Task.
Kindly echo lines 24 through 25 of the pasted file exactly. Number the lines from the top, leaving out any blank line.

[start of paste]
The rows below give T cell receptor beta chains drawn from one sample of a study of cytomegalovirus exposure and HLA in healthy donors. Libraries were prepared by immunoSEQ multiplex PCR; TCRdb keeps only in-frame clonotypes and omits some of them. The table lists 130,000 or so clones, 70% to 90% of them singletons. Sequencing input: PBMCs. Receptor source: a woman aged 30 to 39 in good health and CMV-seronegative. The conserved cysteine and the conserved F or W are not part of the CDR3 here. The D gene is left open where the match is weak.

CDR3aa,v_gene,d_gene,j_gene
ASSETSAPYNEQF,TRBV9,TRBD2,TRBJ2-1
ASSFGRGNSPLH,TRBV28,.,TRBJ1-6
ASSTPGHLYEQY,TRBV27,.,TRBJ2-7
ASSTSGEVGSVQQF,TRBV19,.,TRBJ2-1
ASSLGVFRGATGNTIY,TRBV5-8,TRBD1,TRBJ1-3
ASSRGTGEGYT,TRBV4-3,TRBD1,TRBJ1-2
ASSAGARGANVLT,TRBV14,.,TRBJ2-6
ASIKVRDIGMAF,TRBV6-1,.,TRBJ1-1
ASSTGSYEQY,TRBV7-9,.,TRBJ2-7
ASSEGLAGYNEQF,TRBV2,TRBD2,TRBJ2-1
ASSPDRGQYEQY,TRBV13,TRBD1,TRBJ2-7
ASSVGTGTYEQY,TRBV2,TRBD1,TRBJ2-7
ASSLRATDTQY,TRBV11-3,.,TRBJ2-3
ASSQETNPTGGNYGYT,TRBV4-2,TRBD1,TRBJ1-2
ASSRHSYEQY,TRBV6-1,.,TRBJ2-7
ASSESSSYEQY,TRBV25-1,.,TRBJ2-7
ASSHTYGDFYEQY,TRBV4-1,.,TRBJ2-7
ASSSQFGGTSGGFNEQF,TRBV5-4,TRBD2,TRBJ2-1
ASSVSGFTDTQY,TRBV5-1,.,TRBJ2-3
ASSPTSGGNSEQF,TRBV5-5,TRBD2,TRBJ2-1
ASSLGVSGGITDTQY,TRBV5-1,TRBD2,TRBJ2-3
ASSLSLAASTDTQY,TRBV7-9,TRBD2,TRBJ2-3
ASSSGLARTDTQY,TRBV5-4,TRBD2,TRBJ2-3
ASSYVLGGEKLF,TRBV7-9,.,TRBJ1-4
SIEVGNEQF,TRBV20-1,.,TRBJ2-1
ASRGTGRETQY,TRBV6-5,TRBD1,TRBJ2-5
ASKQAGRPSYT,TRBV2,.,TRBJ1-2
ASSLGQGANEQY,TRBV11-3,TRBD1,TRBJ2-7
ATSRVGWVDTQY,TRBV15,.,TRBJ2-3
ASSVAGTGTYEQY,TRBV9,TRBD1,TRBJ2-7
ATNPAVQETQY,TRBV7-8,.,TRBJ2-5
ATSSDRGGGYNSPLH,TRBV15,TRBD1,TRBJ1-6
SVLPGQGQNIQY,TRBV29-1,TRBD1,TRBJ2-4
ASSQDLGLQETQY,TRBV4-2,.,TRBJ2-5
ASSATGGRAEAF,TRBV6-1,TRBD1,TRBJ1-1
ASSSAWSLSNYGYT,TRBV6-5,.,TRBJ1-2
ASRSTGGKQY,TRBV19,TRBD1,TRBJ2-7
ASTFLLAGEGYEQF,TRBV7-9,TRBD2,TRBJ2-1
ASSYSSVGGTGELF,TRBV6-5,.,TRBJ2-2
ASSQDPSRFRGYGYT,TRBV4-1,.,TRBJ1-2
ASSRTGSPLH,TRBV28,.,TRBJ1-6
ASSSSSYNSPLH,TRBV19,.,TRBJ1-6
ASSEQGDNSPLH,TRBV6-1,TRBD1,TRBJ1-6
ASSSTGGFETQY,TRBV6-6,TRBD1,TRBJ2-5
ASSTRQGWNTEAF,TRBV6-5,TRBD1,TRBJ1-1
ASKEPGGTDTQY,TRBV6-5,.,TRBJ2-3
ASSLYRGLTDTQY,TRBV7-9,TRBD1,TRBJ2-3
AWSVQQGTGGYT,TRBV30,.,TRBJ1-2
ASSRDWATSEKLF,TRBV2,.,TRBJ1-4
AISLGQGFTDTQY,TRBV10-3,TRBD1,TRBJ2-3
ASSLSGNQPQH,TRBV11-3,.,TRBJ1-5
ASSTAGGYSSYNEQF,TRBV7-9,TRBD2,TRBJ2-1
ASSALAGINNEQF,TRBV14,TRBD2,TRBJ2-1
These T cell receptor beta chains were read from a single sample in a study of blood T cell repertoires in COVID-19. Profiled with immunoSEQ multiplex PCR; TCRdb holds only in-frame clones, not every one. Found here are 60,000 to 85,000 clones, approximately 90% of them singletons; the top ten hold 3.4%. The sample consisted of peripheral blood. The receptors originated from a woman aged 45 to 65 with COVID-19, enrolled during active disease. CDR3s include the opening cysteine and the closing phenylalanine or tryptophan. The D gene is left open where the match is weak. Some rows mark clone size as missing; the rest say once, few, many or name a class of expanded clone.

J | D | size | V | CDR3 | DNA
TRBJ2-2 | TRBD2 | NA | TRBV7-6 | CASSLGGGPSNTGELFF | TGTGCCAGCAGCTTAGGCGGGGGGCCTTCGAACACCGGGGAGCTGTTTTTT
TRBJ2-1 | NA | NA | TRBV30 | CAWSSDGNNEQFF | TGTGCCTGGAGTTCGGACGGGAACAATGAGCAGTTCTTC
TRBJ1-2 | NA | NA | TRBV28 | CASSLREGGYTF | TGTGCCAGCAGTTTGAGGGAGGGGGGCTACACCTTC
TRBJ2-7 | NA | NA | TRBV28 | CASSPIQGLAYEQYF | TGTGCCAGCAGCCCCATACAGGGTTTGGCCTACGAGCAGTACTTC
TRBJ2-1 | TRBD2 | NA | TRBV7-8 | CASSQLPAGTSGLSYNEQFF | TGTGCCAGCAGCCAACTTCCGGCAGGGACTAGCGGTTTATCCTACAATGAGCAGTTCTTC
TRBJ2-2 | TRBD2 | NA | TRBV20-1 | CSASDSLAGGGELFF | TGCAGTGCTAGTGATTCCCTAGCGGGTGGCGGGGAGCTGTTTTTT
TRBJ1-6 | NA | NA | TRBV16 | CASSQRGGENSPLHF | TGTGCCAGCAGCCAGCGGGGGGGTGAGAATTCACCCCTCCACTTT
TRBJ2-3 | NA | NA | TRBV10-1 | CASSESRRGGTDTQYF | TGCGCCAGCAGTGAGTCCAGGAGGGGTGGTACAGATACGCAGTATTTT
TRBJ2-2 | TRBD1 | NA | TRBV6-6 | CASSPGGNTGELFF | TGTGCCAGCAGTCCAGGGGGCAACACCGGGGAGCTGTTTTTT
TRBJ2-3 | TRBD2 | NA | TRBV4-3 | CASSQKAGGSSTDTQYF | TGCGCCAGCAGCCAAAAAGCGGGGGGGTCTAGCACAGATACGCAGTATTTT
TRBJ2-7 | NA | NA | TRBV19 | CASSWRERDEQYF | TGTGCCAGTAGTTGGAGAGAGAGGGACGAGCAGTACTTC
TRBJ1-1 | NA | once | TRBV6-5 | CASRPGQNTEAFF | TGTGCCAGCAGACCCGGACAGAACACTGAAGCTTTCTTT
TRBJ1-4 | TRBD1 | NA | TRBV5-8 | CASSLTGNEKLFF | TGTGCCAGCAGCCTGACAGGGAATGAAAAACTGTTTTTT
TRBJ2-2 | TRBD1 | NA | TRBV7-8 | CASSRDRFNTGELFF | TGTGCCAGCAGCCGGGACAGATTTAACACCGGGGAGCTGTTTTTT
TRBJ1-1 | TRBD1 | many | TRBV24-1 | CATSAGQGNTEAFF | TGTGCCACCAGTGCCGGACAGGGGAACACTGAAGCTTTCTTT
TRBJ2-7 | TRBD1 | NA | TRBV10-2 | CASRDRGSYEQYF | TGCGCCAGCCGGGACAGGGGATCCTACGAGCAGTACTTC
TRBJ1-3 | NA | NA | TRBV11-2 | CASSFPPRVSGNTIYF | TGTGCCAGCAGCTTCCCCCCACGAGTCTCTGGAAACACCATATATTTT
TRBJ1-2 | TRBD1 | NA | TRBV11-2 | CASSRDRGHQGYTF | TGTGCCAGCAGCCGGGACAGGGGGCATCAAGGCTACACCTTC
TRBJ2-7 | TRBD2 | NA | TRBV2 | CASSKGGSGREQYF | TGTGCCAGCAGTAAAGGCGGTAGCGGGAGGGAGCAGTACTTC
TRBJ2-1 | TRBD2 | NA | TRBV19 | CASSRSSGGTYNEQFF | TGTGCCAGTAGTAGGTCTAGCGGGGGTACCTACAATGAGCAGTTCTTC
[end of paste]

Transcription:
ASSLSLAASTDTQY,TRBV7-9,TRBD2,TRBJ2-3
ASSSGLARTDTQY,TRBV5-4,TRBD2,TRBJ2-3